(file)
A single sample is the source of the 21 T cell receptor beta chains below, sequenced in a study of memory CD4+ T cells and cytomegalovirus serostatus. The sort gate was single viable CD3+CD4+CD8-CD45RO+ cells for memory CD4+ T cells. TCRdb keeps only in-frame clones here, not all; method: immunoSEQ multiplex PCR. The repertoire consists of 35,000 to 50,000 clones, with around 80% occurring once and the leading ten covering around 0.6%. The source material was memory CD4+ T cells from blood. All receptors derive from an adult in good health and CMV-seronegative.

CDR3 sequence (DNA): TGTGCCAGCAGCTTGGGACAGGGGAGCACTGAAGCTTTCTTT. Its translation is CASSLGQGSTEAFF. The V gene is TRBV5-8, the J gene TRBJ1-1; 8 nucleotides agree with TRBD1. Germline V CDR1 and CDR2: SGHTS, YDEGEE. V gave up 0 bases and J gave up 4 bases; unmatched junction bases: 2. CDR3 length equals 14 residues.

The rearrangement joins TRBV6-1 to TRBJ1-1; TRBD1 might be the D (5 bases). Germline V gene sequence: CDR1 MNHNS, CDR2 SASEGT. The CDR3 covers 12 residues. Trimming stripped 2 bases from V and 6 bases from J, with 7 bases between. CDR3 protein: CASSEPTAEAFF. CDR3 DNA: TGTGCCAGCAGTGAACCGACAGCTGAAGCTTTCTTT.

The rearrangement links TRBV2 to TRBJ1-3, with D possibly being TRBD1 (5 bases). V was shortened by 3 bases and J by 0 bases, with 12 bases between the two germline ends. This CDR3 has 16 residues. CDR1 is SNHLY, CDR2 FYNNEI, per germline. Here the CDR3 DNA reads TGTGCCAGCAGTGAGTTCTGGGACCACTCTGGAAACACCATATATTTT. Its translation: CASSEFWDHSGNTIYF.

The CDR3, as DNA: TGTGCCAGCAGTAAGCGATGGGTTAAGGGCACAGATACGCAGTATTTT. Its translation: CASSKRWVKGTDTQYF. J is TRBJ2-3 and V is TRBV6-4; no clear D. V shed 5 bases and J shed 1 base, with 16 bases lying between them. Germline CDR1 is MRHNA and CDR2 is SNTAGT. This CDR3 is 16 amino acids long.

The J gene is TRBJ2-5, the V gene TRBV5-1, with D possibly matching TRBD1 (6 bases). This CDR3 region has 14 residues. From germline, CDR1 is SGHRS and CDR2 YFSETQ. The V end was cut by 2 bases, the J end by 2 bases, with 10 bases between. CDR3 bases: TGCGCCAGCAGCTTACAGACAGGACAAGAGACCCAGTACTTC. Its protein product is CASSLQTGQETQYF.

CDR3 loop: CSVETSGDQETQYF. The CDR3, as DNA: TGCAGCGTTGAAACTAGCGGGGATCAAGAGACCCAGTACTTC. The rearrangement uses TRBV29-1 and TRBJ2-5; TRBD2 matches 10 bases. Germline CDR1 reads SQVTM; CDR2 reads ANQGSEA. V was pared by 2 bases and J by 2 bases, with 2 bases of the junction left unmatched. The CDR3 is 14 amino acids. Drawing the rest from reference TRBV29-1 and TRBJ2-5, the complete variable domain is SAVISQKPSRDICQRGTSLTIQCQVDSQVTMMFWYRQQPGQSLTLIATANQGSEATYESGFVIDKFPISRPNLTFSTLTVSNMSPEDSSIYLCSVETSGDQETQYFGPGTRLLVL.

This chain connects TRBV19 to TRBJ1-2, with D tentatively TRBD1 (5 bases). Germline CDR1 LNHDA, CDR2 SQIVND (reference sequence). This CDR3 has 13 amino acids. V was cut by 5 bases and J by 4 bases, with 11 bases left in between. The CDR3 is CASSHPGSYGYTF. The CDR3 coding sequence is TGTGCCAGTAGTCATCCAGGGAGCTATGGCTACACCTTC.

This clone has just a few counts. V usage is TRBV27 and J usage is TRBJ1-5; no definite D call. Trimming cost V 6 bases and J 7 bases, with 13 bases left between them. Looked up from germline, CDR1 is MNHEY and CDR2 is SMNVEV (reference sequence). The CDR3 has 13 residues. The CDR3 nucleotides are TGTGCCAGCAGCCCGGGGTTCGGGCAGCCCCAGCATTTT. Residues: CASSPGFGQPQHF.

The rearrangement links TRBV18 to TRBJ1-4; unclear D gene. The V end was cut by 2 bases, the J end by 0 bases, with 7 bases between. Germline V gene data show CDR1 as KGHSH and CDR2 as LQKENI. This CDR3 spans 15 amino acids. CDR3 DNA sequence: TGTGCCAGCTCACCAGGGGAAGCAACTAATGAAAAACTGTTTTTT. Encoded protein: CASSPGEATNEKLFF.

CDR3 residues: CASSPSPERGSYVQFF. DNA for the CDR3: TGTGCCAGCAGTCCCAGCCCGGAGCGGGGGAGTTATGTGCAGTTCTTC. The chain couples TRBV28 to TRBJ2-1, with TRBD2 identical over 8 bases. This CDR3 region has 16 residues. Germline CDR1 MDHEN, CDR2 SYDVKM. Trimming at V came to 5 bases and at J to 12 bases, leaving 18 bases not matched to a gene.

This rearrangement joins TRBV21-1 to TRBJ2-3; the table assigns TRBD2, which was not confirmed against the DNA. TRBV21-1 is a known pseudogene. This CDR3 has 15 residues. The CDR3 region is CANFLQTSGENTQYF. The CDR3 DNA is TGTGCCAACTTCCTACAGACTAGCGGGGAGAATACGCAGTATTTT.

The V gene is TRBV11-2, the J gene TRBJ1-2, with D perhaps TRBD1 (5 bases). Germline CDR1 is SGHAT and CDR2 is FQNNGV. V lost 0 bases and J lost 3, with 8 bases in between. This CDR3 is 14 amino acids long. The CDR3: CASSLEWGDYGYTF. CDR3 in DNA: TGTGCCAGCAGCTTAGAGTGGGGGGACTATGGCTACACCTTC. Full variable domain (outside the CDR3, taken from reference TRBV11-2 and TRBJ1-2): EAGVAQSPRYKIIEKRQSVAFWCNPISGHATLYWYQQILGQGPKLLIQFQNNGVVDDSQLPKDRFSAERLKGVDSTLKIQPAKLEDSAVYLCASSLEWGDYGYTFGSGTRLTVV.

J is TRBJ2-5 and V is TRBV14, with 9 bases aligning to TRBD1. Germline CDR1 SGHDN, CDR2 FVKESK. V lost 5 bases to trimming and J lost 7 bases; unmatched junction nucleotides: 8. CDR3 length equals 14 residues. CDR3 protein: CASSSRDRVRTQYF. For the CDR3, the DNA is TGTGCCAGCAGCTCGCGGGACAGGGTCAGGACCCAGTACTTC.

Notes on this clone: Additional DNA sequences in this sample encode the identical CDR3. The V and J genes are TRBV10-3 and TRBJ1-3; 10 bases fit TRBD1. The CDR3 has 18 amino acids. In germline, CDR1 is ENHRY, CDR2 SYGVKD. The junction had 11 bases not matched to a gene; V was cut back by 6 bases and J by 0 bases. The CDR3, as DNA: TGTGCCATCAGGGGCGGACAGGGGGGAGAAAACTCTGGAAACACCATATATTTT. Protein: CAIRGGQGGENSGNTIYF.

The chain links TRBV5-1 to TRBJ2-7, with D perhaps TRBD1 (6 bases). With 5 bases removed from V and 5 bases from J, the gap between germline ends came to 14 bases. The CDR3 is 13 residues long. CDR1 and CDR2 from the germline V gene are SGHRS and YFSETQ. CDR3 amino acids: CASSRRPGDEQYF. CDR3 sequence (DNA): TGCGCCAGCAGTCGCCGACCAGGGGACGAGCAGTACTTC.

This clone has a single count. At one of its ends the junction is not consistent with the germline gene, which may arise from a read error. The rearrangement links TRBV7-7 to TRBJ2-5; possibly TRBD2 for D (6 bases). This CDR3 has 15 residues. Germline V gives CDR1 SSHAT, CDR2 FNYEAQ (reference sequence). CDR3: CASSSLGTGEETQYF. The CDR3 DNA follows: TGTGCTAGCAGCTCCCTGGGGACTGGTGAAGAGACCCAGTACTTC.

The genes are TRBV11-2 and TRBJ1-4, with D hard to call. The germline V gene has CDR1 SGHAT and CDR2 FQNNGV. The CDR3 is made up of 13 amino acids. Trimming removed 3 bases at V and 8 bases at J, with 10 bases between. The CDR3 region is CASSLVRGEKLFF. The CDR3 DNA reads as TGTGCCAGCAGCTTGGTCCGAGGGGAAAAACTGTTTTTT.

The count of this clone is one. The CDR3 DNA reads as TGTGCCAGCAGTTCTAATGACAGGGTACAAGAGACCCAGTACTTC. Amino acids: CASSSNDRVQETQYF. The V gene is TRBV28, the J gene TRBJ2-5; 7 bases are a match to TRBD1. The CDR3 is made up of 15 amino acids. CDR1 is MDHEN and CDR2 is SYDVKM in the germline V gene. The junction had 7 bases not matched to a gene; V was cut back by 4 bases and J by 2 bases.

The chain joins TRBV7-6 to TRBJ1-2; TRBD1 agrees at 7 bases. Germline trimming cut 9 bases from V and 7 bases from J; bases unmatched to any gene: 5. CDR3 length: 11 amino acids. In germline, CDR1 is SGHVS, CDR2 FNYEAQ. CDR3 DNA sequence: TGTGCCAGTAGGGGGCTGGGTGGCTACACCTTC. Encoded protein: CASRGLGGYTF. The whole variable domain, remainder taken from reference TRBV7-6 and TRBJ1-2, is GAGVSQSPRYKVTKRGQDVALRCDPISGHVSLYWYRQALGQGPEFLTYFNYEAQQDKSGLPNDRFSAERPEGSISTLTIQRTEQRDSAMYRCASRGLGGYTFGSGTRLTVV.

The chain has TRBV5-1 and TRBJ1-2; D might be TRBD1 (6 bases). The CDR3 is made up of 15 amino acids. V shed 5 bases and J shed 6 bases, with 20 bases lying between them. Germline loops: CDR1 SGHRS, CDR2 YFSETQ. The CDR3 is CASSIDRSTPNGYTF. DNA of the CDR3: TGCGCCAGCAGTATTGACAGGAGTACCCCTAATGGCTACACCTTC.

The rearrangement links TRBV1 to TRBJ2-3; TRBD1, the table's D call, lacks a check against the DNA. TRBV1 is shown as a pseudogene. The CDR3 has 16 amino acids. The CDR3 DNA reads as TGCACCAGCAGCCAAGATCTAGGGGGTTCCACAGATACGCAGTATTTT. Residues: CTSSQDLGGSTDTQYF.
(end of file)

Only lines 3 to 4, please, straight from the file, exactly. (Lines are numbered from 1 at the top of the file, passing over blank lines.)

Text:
The rearrangement joins TRBV6-1 to TRBJ1-1; TRBD1 might be the D (5 bases). Germline V gene sequence: CDR1 MNHNS, CDR2 SASEGT. The CDR3 covers 12 residues. Trimming stripped 2 bases from V and 6 bases from J, with 7 bases between. CDR3 protein: CASSEPTAEAFF. CDR3 DNA: TGTGCCAGCAGTGAACCGACAGCTGAAGCTTTCTTT.

The rearrangement links TRBV2 to TRBJ1-3, with D possibly being TRBD1 (5 bases). V was shortened by 3 bases and J by 0 bases, with 12 bases between the two germline ends. This CDR3 has 16 residues. CDR1 is SNHLY, CDR2 FYNNEI, per germline. Here the CDR3 DNA reads TGTGCCAGCAGTGAGTTCTGGGACCACTCTGGAAACACCATATATTTT. Its translation: CASSEFWDHSGNTIYF.